Equitise employs a thorough approach when deciding to conduct an equity crowdfund for a company. The core component of this is our rigorous due diligence and AML/KYC (Anti-Money Laundering / Know Your Customer) processes. In fact only about 10% of the companies that we speak to go on to raise capital on our platform as we ensure we only promote high quality and highly vetted deals to our investors. Due diligence is a process of screening prospective companies in a number of respects. This can include anything from financial history, financial forecasts, key team members and the products themselves. Not a bad gig when you’re looking into a brewery.
ASIC and the Australian government have prescribed certain minimum levels of due diligence checks that Crowd-Source Funding (CSF) intermediaries are required to perform. These checks are largely technical in nature and determine whether a company is ‘eligible’ to engage in CSF. There aren’t, however, any requirements around company strength, performance or potential return to investors; these factors are up to the intermediary to evaluate. To satisfy ASIC, intermediaries must check details such as the company’s principal place of business, company structure as well as gross revenue and asset figures.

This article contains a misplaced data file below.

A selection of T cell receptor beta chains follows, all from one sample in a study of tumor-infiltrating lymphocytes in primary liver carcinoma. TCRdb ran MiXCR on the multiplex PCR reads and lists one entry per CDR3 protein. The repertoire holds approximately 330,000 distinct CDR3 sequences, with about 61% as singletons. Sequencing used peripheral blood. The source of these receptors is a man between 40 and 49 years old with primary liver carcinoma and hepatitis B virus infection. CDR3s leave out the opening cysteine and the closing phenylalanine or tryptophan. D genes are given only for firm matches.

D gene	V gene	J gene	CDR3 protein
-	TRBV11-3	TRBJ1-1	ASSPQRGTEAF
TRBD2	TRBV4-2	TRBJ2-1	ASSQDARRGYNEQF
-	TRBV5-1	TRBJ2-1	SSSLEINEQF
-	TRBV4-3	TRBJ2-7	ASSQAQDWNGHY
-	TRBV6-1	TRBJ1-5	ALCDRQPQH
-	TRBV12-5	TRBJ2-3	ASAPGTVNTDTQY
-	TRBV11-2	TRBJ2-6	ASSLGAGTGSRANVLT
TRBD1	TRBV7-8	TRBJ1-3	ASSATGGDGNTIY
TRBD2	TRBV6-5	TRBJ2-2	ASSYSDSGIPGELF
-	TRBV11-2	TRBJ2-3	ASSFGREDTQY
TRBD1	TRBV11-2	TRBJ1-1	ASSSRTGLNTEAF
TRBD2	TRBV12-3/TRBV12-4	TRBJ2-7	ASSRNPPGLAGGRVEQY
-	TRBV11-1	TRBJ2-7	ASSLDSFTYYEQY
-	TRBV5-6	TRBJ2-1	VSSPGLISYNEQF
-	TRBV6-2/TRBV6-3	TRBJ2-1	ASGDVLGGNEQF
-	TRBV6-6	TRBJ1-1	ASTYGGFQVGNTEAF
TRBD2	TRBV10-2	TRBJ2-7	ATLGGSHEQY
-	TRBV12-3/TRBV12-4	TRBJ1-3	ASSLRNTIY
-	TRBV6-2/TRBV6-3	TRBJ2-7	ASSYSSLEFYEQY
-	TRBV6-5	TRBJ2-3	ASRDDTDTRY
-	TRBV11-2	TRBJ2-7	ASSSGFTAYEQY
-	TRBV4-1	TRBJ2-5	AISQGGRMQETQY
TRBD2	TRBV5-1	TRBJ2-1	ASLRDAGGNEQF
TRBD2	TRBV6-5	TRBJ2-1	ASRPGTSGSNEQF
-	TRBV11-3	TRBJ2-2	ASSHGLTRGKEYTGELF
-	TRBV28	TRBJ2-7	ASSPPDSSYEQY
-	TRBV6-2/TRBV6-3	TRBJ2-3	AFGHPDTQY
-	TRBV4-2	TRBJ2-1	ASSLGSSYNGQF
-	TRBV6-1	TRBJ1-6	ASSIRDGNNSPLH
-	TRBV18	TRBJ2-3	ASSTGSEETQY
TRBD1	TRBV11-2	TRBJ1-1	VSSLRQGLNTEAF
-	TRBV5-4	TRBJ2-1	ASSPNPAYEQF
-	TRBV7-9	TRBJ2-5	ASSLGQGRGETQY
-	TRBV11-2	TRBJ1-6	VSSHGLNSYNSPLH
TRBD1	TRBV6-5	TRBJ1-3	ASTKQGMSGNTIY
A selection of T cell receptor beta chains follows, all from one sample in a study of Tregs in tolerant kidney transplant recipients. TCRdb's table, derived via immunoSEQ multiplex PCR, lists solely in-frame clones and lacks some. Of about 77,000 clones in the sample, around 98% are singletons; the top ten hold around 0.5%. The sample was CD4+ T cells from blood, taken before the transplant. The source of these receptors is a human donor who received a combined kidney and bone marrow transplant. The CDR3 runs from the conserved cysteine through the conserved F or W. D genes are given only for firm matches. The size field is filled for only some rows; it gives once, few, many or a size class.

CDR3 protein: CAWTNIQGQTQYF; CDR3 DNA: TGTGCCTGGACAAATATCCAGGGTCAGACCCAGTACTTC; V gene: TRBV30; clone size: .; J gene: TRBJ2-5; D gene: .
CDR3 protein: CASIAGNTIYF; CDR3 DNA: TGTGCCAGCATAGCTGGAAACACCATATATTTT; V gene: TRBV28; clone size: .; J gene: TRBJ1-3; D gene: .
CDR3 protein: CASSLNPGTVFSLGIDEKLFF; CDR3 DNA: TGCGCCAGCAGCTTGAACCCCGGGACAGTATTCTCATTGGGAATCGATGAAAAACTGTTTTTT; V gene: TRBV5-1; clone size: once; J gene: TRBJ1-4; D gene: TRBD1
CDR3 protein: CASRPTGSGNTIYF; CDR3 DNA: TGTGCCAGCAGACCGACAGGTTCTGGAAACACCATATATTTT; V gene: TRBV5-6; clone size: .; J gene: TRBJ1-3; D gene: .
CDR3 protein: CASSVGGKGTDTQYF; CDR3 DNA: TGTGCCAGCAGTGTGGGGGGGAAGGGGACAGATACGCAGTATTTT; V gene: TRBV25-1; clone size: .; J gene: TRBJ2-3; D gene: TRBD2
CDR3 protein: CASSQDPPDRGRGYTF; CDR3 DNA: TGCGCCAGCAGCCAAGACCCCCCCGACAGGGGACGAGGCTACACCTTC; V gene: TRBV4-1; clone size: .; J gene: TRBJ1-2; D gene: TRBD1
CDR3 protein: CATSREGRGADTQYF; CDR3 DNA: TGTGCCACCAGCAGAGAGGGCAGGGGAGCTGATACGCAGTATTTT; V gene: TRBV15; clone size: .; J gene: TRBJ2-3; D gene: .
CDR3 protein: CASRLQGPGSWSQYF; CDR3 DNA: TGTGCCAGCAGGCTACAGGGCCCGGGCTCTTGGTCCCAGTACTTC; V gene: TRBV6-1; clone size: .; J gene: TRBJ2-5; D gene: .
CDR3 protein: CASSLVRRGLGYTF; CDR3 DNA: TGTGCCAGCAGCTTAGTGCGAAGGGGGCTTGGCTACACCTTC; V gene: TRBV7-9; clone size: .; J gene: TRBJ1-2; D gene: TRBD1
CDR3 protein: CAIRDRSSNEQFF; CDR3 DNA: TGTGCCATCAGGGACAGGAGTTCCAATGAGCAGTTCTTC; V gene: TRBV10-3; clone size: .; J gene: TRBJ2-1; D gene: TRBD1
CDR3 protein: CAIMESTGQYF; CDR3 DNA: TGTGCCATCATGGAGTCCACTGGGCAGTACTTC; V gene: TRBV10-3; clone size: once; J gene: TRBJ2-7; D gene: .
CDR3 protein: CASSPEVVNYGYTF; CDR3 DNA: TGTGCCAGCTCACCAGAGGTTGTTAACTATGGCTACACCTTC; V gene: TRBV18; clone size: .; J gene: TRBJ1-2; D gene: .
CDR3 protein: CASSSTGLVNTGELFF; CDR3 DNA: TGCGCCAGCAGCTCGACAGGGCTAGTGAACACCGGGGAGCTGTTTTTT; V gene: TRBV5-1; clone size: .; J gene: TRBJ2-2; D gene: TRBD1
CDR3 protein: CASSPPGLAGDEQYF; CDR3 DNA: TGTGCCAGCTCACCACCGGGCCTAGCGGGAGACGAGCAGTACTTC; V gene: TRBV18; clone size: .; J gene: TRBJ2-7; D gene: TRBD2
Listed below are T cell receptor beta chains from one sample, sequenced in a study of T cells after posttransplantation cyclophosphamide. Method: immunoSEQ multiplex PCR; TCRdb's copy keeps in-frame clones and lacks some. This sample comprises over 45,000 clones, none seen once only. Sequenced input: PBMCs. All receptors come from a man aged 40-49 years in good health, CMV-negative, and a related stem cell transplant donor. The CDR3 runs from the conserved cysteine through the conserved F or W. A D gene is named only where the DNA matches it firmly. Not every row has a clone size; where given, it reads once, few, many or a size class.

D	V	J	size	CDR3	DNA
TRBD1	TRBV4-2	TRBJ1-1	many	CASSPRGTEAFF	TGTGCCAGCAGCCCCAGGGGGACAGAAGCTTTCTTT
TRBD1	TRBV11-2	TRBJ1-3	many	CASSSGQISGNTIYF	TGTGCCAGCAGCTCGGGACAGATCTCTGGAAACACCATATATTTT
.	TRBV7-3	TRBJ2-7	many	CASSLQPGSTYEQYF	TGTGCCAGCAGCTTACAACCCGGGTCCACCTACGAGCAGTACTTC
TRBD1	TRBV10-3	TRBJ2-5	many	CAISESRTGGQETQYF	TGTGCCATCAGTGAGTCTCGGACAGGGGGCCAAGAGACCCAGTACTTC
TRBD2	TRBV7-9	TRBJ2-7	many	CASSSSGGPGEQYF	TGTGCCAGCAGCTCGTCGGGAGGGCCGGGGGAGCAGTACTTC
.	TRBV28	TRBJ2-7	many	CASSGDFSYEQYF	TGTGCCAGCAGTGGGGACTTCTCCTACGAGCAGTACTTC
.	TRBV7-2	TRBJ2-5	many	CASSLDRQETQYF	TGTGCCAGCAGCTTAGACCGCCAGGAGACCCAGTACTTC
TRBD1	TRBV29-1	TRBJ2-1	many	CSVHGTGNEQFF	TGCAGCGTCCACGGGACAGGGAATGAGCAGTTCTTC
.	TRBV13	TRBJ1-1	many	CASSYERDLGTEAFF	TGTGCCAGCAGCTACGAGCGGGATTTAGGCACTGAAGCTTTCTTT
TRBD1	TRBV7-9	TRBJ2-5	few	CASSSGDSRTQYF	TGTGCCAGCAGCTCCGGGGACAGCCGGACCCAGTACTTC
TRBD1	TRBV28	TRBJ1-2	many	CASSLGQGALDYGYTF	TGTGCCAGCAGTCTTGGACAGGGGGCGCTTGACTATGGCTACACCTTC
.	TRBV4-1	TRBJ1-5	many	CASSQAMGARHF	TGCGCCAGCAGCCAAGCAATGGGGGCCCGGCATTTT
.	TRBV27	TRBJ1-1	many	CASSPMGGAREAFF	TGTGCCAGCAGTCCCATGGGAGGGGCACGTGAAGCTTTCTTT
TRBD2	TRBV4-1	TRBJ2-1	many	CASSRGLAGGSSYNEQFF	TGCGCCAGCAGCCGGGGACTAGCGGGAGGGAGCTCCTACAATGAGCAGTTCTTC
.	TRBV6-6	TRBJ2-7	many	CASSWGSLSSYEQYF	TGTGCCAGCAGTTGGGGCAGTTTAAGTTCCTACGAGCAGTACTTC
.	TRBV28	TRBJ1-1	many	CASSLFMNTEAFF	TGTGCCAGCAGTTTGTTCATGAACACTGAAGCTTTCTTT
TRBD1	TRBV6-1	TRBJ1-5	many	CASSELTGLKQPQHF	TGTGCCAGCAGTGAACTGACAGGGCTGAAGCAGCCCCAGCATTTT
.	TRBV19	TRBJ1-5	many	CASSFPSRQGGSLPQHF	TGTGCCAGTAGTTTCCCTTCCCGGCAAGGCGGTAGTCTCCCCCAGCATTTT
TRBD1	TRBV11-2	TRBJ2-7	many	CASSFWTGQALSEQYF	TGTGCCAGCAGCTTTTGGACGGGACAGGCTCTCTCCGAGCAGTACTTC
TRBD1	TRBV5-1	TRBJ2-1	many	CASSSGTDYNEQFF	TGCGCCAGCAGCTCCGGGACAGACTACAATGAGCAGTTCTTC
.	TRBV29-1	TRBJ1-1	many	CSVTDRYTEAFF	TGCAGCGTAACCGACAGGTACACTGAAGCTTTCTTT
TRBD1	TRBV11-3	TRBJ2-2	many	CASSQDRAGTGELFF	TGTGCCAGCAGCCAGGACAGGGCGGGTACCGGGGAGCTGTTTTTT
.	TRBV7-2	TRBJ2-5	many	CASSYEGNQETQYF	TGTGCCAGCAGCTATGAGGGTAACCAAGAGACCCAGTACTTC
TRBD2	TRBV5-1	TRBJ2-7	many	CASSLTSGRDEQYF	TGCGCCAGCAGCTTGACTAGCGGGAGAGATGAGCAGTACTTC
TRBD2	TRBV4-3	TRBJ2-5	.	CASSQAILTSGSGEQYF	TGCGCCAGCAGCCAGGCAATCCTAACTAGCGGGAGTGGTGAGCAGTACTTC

While these checks are an important baseline, at Equitise, we set ourselves a higher benchmark. Our fundraising team go beyond the minimum standards, deep diving into all aspects of the company until we are completely satisfied from a high level overview to the granular details. This additional research can extend the due diligence process by weeks to even months, however, it’s important to us that we only put offers up that we think have the best chance at succeeding commercially. We understand that not everyone has the time or knowledge to perform their own extensive due diligence checks. Our focus is on quality rather than quantity of deals to best assist our investors in their decision making.